I want to emphasize the word “disguised.” I’m not suggesting that you write stories that explicitly address your psychological concerns. That would be tedious and mechanical. Plots are at their best when they serve as metaphors for, and not explicit descriptions of, their author’s psychological state. That’s what daydreams are: disguises. More often than not, the author can’t see through them. All he or she knows is that the story insisted on being told, that his or her imagination wouldn’t rest until the images and characters that haunted it were brought into the light. The best stories choose us. We don’t choose them.

I think that the type of stories we tell also chooses us. I’ve referred to Stephen King a couple of times. Might as well do it again. Critics often ask him (their tone is sniffingly aloof) why he writes horror. King’s response is, “What makes you think I have a choice?” Exactly. In his book On Writing, King describes the brutal poverty of his childhood and the twelve miles he hitchhiked each Saturday to a movie theater that specialized in horror movies, the latter providing a distraction from his poverty. The horror novels, stories, and comic books he compulsively read fulfilled the same function. Made-up horror helped him temporarily forget the burdens of life. Is it any surprise that his urge to write led him to tell the kind of stories that had given him relief when he was a boy?

A similar urge led me to write thrillers. When I was a kid, the family arguments drove me from our apartment above the hamburger joint. I went to a crowded bus stop, where I asked someone to give me a nickle. “Mister, I lost my bus fare.” A nickel is what it cost to get a ride on the bus, but fifteen cents is what it cost to get into a movie, which was my goal. So when everybody got on the bus, I hung back and went to another bus stop, where I again begged for a nickel. If the bus stops didn’t get me enough money, I waited outside bars, hoping that drunks would lose coins as they came outside, trying to pocket their money. Often my patience was rewarded. When I finally had my fifteen cents, I then had to beg an adult going into the movie theater to buy a ticket for me (I was only ten, and because it was after dark, I couldn’t get into the theater by myself.) I always picked a young couple who didn’t have wedding rings. “Mister, will you please pretend I’m your kid and buy my ticket for me? I promise you’ll never see me again when we’re inside.” The reason I picked unmarried couples was, the woman would look at the man to see how he reacted to a child’s request (i.e., what kind of father would this guy be?). Sensing that he was being tested, each man always bought my ticket.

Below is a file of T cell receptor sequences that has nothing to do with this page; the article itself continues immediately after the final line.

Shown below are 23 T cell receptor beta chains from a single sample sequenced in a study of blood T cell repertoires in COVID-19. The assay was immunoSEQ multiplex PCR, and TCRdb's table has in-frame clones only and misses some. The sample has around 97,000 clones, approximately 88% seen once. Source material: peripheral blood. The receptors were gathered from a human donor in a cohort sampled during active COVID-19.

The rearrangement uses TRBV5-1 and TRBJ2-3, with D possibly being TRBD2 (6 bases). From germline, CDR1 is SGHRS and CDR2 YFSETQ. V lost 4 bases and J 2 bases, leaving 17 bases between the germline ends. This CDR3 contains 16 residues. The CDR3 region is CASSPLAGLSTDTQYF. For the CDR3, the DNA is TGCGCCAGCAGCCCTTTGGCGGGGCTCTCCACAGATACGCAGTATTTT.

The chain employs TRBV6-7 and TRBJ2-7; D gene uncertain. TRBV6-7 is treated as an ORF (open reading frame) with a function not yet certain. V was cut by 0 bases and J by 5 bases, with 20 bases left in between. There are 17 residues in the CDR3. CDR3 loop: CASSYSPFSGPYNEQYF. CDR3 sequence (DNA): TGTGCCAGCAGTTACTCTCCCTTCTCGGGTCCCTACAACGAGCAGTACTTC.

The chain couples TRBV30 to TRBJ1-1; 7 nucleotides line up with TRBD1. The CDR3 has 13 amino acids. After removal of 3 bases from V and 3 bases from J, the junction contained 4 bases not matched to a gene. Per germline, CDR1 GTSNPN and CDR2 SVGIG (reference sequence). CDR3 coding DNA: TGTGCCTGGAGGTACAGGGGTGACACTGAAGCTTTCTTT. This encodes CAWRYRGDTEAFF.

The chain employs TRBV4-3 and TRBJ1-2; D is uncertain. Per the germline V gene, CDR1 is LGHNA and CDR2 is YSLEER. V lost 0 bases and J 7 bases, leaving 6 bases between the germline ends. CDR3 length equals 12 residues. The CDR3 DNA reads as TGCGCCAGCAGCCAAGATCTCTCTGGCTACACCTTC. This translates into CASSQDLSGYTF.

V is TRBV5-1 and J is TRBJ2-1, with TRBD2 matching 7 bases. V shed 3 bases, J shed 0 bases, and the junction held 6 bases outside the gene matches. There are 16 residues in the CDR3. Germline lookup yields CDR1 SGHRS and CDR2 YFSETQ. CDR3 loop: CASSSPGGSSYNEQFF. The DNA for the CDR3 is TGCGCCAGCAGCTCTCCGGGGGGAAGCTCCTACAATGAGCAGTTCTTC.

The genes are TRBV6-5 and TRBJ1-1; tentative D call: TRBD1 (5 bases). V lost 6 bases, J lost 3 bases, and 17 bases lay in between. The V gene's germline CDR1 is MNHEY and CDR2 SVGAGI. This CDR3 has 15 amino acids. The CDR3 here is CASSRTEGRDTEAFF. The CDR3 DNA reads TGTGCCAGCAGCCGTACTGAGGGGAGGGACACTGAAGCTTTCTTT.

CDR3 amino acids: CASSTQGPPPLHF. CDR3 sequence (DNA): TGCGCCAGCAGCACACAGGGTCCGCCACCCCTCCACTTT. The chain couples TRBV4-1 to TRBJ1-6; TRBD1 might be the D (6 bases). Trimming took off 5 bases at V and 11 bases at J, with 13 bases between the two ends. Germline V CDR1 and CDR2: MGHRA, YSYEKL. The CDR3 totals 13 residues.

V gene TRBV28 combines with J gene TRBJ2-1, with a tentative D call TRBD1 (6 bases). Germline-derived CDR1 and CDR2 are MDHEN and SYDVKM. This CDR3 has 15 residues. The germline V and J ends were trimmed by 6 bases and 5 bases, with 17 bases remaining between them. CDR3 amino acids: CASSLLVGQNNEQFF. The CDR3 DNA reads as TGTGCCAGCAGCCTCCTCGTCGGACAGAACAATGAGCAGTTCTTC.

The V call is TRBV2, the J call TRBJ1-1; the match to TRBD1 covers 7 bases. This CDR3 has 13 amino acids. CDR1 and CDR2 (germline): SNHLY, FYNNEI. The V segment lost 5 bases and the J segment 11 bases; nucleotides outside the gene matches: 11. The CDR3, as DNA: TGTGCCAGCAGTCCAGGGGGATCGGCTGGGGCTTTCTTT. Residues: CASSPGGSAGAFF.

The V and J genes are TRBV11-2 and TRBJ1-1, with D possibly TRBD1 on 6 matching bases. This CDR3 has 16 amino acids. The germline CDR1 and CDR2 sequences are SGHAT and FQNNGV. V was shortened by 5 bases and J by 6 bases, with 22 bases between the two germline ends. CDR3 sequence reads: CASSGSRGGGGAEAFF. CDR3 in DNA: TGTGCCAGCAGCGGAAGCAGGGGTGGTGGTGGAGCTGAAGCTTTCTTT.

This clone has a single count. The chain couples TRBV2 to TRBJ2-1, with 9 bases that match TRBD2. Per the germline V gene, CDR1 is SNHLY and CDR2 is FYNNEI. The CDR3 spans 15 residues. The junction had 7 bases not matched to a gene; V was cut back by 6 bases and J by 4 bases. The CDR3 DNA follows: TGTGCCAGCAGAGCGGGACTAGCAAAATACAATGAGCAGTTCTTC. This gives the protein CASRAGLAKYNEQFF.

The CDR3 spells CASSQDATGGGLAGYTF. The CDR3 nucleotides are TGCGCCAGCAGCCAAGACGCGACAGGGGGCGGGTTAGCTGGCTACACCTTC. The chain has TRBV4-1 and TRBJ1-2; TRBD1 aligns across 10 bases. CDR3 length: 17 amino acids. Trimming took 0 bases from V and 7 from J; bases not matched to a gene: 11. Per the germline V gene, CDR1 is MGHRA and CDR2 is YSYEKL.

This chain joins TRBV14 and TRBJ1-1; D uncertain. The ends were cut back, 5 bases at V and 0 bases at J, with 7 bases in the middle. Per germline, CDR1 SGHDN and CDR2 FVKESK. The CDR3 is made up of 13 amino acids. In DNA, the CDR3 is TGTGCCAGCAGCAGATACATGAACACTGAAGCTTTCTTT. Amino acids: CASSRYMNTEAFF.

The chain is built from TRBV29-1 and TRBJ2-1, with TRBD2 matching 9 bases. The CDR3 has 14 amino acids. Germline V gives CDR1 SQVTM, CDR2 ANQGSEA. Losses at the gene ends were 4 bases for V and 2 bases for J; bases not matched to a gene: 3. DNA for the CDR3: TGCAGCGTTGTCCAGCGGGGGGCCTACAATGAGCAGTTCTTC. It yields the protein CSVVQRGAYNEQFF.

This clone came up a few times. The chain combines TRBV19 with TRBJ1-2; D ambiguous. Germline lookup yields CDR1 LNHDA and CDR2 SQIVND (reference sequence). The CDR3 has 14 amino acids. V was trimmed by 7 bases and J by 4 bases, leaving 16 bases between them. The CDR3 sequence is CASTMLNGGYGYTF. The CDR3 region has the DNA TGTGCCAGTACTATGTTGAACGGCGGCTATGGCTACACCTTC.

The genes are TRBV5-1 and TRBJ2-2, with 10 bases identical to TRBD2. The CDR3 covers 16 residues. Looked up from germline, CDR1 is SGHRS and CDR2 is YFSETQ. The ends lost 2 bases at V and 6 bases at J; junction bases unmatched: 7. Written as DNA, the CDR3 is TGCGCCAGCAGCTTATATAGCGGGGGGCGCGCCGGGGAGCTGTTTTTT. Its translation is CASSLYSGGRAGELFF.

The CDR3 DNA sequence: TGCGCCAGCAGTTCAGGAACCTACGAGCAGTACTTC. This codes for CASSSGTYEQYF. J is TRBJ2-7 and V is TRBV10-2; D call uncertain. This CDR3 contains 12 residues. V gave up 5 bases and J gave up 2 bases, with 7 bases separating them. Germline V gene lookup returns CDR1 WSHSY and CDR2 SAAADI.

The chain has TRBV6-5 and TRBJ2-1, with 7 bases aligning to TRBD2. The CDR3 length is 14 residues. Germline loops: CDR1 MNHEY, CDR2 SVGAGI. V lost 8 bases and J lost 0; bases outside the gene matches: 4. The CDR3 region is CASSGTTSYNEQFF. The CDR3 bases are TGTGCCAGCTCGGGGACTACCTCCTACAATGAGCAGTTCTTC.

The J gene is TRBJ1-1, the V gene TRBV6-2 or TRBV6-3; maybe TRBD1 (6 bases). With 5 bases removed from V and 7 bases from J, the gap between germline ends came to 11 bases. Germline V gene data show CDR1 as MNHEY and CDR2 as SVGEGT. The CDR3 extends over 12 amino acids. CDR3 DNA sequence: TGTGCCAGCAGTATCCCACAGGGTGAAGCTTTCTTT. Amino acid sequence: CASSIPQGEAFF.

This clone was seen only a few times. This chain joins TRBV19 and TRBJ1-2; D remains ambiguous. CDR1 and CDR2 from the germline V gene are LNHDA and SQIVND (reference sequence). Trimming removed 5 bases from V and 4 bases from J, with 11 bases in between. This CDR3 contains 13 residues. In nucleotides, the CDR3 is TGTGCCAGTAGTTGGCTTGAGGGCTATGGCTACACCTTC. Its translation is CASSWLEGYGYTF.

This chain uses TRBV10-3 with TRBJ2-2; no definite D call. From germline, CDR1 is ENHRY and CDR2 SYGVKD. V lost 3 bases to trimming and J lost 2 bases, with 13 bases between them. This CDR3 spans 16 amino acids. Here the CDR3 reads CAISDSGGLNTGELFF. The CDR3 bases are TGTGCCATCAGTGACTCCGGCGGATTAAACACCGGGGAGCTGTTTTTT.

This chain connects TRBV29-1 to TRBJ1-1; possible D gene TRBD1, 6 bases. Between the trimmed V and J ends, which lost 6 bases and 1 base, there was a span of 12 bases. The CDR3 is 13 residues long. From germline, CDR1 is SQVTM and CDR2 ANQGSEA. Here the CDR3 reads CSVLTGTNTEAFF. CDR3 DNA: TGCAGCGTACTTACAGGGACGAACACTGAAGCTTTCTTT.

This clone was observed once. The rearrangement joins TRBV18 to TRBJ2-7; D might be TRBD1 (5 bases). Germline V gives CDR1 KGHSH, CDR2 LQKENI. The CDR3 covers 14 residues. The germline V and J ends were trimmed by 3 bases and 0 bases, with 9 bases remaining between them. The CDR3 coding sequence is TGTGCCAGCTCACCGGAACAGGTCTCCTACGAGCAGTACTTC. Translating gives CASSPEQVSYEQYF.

So, finally, I was in the theater, which in those days looked like a palace and where I was safe from the family arguments, escaping into the movie on the screen. The films that made the most impression on me were Hitchcock-type thrillers. So is it any wonder that the stories I love to tell are the kind that gave me an escape when I was a kid? And is it any wonder that the fan letters I most treasure are from readers trying to cope with a personal disaster? A divorce, a fire, a flood, a crippling car accident, a loved one’s death, the loss of a job, name the worst thing that happened to you. People trying to survive these things write to thank me for distracting them from their pain just as I was distracted in that movie theater when I was a troubled child.